Last Minute Bush Regulations An Affront To Obama & Americans


_george-bush-flagIt seems that, despite a memorandum issued in early May by White House chief of staff Joshua B. Bolten, George W. Bush is trying to cram in as many as 20 “highly contentious” rules in his final weeks in office. According to Bolten, the memorandum states:

“Except in extraordinary circumstances, regulations to be finalized in this administration should be proposed no later than June 1, 2008, and final regulations should be issued no later than Nov. 1, 2008.”

But despite this, the Labor Department is trying to complete a new rule that President-Elect Barack Obama openly opposes. That rule would essentially make it more difficult for the government to protect workers who are exposed to toxic substances and hazardous chemicals on the job.

The rule is, of course, supported by business groups. According to the New York Times, the rule says that:

…in assessing the risk from a particular substance, federal agencies should gather and analyze “industry-by-industry evidence” of employees’ exposure to it during their working lives. The proposal would, in many cases, add a step to the lengthy process of developing standards to protect workers’ health.

Margaret M. Seminario, director of occupational safety and health for the A.F.L.-C.I.O., says:

“…the administration is rushing to lock in place requirements that would make it more difficult for the next administration to protect workers.”

According to Seminario, this proposal could add two years onto a process that normally takes about eight or more years. What that means essentially is that workers health and safety may be endangered that much longer possibly resulting in more illnesses and deaths.

Representative George Miller, a chairman of the House Committee on Education and Labor, has added that the proposal would:

“…weaken future workplace safety regulations and slow their adoption.”

This is just one of many rules the Bush Administration is trying to push through before they leave office and turn the White House over to Mr. Obama. Others include permitting coal companies to dump rock and dirt from mining into streams and valleys, giving states the authority to charge higher co-payments for doctor’s visits, hospital care and prescription drugs provided to low-income people under Medicaid, and another to protect health care workers who refuse to perform abortions based on their moral and/or religious beliefs.

I’ll report on more of these as they arise. But take a look at what the current Administration is still doing in these last few weeks. It seems that despite the lowest approval ratings of any President ever, and a country whose citizens have given a “real” mandate to the President-elect to reverse the dangerous and damaging ways of the Bush Administration, President Bush still insists on forcing his will (and the will of the puppeteers behind him) on an America that has, in very large numbers, told him they NO LONGER WANT to live in a George Bush America. I guess he’ll go out as he came in: not as a bipartisan President with the interests of the American people at the forefront of his concerns, but as a selfishly misguided man who can’t admit or simply doesn’t realize how frighteningly wrong he’s been all along.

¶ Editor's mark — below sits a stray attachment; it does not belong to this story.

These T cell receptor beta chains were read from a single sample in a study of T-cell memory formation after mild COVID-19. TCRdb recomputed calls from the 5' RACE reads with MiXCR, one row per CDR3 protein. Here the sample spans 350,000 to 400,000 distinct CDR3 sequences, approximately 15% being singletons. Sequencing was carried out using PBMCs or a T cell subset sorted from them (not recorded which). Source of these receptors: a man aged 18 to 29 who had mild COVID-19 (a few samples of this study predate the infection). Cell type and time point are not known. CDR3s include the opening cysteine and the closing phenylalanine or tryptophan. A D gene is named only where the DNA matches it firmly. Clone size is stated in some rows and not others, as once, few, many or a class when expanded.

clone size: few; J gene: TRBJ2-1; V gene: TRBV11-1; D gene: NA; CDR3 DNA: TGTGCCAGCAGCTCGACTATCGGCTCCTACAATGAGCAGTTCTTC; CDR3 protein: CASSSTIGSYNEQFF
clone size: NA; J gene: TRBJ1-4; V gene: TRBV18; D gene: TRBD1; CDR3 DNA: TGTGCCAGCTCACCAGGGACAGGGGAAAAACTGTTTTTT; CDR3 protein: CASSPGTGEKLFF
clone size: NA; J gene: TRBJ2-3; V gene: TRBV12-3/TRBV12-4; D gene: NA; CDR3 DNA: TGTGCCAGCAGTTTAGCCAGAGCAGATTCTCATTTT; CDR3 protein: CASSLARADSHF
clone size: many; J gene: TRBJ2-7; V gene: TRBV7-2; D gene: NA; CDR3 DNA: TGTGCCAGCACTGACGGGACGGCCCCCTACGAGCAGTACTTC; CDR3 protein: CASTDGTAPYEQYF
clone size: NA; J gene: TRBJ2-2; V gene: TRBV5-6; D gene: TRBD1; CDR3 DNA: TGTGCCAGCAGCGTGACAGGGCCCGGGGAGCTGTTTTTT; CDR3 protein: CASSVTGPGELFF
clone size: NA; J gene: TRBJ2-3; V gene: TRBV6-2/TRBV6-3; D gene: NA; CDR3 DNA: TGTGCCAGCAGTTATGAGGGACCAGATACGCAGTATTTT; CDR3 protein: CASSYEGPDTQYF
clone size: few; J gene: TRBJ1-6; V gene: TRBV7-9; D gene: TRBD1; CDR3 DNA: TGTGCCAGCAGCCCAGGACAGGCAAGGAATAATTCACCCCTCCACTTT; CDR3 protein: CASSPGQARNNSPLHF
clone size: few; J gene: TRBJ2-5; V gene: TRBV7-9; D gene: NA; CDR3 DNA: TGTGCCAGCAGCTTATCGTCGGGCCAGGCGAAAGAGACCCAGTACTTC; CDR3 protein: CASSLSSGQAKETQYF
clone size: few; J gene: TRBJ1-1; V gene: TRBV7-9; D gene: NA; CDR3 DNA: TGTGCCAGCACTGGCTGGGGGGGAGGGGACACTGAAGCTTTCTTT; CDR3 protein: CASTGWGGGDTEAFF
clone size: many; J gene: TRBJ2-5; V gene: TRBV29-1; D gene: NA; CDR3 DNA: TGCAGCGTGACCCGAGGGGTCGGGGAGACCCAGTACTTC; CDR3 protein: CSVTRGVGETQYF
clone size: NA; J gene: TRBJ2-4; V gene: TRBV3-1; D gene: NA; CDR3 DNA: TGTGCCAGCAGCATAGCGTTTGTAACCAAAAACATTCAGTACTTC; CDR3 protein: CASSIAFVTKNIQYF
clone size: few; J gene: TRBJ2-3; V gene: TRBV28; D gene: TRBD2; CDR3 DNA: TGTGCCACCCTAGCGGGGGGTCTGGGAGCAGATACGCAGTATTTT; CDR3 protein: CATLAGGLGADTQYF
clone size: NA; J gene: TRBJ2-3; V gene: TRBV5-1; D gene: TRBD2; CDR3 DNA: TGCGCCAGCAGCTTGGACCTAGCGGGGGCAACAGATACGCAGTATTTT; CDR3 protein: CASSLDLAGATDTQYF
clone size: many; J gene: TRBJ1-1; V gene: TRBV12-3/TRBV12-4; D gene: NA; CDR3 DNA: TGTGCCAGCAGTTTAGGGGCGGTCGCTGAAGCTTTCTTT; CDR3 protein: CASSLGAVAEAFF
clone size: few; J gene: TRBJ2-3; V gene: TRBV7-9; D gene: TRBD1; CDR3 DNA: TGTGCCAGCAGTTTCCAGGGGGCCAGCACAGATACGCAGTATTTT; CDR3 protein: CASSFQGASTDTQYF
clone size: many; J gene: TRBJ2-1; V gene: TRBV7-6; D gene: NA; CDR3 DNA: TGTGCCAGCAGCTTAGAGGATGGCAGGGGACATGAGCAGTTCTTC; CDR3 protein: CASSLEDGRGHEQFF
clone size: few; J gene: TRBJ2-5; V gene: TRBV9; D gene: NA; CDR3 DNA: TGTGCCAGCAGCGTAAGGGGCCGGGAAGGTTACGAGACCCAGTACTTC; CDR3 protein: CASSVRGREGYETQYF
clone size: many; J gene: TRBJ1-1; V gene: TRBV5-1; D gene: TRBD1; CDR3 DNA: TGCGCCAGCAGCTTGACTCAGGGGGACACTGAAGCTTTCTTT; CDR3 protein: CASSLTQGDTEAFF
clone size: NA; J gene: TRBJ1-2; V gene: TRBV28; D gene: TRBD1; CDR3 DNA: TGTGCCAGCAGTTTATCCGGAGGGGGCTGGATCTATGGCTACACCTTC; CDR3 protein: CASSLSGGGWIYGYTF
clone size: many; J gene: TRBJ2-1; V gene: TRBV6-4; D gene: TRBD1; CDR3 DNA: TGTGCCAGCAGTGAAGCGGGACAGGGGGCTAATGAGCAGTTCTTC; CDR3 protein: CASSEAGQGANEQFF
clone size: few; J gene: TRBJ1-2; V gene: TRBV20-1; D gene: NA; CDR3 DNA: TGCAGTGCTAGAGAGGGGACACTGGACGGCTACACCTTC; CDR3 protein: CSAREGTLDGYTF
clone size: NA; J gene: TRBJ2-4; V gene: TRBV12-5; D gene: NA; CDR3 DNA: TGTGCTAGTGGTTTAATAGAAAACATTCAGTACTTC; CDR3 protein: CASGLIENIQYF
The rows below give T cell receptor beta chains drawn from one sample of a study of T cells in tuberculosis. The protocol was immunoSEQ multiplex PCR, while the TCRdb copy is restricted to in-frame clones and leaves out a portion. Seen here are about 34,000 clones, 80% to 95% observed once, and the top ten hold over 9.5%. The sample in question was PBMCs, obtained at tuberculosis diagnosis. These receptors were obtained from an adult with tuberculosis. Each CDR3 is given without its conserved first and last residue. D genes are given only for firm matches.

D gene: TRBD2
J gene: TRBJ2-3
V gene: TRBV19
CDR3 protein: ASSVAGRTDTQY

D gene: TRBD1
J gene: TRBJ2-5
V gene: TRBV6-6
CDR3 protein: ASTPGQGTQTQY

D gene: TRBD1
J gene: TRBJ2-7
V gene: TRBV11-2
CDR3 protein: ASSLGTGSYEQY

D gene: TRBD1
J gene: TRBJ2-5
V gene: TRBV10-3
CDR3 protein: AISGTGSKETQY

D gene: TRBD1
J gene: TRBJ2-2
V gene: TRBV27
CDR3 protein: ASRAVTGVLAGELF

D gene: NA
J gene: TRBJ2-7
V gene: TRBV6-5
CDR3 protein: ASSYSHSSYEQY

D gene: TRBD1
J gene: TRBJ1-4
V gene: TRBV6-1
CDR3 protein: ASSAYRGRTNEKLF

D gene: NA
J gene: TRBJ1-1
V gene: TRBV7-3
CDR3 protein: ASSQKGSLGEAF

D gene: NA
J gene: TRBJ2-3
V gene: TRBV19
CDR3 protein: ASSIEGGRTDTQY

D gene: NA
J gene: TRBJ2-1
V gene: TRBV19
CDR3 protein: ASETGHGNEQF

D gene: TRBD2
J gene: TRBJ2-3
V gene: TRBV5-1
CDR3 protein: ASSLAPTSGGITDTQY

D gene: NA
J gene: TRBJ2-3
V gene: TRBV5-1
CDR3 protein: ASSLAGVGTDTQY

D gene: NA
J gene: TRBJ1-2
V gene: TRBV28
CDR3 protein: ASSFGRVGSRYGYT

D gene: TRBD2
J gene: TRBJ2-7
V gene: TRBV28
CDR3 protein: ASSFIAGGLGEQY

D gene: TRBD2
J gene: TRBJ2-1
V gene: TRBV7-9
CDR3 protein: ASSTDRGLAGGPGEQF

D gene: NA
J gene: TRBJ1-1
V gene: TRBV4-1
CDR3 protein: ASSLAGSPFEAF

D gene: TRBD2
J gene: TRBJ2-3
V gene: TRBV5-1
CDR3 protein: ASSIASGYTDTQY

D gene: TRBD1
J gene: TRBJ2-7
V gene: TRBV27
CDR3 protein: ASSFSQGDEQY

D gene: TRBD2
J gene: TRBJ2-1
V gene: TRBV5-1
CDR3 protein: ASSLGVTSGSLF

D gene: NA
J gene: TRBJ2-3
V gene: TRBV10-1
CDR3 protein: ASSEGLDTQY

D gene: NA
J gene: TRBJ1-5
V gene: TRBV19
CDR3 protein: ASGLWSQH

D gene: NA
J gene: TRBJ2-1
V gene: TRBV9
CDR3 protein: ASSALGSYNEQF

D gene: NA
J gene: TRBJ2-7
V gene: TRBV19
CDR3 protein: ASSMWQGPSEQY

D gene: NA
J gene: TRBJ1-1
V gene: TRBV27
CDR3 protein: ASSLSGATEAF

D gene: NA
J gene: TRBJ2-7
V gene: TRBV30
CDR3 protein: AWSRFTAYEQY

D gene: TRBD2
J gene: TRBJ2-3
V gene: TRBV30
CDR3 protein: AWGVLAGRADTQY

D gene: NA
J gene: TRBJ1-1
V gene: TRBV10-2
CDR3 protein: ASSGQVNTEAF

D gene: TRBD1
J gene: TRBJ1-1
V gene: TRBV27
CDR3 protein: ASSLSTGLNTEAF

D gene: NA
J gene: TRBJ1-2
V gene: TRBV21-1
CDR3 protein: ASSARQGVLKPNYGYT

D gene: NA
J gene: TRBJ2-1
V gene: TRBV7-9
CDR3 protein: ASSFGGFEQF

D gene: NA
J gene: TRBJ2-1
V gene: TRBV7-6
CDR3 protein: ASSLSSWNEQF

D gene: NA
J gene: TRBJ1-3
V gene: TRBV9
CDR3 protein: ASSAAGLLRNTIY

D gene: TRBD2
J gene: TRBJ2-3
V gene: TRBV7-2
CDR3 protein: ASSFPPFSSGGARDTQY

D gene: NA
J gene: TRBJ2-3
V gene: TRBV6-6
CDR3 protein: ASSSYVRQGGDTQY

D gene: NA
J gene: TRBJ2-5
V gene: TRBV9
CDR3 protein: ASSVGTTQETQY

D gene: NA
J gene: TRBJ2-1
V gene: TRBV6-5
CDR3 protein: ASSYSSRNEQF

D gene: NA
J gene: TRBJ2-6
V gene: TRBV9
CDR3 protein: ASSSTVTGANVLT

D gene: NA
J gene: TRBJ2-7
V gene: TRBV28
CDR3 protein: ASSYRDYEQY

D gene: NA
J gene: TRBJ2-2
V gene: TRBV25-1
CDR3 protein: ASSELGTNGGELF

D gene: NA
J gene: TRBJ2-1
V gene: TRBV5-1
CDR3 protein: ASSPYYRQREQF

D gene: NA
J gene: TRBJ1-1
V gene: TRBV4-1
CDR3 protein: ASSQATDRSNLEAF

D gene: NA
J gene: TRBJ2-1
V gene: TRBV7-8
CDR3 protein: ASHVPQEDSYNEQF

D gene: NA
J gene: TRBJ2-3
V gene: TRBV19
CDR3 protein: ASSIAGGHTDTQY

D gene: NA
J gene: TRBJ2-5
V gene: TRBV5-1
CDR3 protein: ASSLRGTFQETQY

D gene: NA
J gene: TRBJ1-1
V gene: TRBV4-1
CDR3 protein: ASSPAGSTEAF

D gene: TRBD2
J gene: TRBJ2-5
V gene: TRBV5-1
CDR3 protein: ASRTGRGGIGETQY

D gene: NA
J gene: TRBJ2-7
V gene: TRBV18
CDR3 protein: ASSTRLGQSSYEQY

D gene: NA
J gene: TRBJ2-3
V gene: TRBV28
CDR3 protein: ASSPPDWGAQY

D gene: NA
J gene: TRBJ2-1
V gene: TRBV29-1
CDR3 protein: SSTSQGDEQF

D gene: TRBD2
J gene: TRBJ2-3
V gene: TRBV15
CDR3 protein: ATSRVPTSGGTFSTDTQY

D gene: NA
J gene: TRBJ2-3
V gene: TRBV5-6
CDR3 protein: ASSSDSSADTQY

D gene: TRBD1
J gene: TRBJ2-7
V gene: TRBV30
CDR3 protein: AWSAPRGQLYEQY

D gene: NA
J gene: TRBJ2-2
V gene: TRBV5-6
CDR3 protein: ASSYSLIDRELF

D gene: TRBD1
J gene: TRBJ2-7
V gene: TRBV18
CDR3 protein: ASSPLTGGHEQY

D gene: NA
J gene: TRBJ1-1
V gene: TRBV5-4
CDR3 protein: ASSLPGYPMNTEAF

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Last Minute Bush Regulations An Affront To Obama & Americans

Francis Coppola, PATTON, & The Art Of Filmmaking


Film Francis Ford CoppolaFrancis Ford Coppola is and has been a great influence on me as a filmmaker as well as a source of my deepest admiration. Both via the films he’s made as well as in his approach to filmmaking. Yes, even some of the films that were difficult and painful experiences for him, those films which he didn’t feel reflected him fully as an artist, have had a lasting impact on me.

Through my ongoing journey to understand my desire to make films and tell stories, my many youthful fantasies of making those films in that once magical place known as Hollywood, and in watching and listening to great artists like Francis Coppola share their insights, experiences and wisdom, I have managed to not feel completely alone in my conclusion that Hollywood may, in fact, not be the best place for me to be making films. This is a subject I have written about before and return to often as I find myself in a transition period in my life and art. While still a resident of Los Angeles and Hollywood, and still surrounded by many “industry” friends and acquaintances, I have both mentally and artistically distanced myself from the very world I had once strived to be a part of. Through my experiences as a writer working with name producers, to my experiences making THE PLAGUE, my first feature as director, I have learned to trust less in the business of filmmaking and trust more in my own gut as both a filmmaker and a lover of film.

It is therefore that I am thankful and inspired when I stumble across great filmmakers whose experiences in the field, far greater than my own, seem to confirm my desire to follow my gut and my heart, even while so many around me–agents, lawyers, industry peers–seem to suggest my desired path lies somewhere between pipe dream and career suicide. But the more steps I take away from filmmaking as it is defined by the town and industry I physically inhabit, and move toward a place more centered around the artistry and love I have of films and filmmaking and my joy of working with people I admire, respect and whose company I enjoy, the more empowered I feel, the more inspiration I seem to find, the more excited I become.

And so I want to thank Mr. Coppola for sharing his thoughts and experiences in his introduction to the Blu-ray release of PATTON, a film for which he won the Academy Award for screenwriting, and let him know that there are filmmakers out there like myself who are not just listening to what he is saying, but actually hearing and finding inspiration in his words; the inspiration to follow a path dismissed by many, attained by few, but cherished by those lucky enough to trust their hearts.